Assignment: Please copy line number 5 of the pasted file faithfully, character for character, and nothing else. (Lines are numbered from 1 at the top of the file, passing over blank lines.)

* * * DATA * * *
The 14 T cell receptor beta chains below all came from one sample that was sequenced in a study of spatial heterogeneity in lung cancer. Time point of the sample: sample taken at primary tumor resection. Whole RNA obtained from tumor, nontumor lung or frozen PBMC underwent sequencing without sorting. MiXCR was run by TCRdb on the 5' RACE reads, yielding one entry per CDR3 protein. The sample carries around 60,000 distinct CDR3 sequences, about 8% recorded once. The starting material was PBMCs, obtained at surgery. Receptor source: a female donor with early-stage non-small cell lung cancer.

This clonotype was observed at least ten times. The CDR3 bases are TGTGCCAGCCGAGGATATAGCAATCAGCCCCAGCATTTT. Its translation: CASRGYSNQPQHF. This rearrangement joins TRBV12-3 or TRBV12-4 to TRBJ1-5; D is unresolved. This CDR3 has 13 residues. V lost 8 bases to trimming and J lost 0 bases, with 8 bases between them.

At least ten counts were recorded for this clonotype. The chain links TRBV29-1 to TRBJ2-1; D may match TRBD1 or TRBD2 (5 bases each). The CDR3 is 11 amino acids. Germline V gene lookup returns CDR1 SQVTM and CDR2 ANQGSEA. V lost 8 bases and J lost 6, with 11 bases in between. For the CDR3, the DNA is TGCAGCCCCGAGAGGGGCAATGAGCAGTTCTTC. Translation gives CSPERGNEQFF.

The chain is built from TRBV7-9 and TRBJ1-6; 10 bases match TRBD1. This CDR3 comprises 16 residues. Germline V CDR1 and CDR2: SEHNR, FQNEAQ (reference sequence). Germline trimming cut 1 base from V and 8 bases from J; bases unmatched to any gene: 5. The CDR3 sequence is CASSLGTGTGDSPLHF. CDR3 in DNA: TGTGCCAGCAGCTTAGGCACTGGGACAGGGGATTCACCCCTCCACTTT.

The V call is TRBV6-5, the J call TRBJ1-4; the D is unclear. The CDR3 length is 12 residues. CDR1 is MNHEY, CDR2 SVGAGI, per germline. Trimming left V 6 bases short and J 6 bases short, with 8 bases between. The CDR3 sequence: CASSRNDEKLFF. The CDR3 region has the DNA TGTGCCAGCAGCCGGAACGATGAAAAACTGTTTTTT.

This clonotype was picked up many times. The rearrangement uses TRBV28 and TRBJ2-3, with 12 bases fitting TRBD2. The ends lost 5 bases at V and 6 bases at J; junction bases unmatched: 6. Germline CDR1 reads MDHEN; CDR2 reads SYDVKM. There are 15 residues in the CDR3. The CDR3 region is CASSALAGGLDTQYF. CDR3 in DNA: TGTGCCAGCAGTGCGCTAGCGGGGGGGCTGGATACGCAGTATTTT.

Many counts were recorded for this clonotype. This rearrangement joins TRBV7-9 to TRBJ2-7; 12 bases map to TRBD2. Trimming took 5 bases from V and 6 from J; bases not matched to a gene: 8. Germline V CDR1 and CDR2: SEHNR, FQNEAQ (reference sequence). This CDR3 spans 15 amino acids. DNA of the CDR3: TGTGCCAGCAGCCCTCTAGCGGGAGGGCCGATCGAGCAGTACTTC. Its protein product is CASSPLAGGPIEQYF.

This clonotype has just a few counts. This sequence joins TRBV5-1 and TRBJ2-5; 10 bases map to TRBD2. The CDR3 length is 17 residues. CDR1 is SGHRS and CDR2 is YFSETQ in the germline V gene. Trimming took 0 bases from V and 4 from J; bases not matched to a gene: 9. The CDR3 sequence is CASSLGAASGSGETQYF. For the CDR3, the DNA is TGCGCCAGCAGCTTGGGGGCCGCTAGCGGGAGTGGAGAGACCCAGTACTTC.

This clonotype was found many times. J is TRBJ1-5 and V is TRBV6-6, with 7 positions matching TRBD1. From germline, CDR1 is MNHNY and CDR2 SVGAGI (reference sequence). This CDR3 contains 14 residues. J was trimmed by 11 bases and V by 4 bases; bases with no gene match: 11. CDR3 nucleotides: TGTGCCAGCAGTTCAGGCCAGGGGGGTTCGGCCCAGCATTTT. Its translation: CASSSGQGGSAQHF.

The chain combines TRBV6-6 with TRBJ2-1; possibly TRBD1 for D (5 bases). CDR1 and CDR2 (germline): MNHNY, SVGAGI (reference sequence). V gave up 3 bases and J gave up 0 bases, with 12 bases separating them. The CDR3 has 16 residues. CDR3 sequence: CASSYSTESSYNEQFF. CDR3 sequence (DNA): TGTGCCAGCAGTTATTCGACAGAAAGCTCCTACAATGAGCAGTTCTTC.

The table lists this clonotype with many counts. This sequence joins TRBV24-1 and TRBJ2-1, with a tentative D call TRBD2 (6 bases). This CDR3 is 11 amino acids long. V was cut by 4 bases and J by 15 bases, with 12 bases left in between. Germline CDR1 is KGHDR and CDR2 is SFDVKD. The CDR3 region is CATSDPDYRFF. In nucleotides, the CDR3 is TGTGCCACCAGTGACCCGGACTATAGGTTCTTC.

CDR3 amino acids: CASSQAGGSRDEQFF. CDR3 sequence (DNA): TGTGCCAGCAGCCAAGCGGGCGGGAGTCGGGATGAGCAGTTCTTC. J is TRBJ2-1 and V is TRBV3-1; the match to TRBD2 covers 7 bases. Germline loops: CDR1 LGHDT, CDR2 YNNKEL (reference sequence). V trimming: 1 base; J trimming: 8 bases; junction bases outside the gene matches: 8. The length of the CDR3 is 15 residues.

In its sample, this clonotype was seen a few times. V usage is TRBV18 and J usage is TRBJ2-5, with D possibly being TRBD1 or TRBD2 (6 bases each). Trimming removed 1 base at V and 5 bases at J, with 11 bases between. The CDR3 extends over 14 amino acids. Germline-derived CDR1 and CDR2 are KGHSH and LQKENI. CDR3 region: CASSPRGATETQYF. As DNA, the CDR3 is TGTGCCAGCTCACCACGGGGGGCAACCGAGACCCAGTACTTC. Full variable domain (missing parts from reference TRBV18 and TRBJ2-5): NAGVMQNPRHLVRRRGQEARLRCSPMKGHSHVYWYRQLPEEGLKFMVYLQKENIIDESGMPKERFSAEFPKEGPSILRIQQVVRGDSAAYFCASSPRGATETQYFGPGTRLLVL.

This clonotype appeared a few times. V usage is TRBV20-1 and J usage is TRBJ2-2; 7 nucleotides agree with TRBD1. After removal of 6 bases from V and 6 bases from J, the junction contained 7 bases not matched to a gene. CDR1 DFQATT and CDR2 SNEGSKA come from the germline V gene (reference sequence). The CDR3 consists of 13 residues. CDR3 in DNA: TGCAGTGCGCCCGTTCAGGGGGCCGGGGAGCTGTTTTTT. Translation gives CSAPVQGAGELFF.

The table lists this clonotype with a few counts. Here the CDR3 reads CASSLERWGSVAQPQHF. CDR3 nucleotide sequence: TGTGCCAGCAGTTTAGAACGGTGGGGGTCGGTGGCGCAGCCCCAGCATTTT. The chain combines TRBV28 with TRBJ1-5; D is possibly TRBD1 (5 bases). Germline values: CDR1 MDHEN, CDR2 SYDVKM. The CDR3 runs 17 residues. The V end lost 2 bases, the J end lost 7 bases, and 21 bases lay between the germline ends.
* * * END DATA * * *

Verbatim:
The V call is TRBV6-5, the J call TRBJ1-4; the D is unclear. The CDR3 length is 12 residues. CDR1 is MNHEY, CDR2 SVGAGI, per germline. Trimming left V 6 bases short and J 6 bases short, with 8 bases between. The CDR3 sequence: CASSRNDEKLFF. The CDR3 region has the DNA TGTGCCAGCAGCCGGAACGATGAAAAACTGTTTTTT.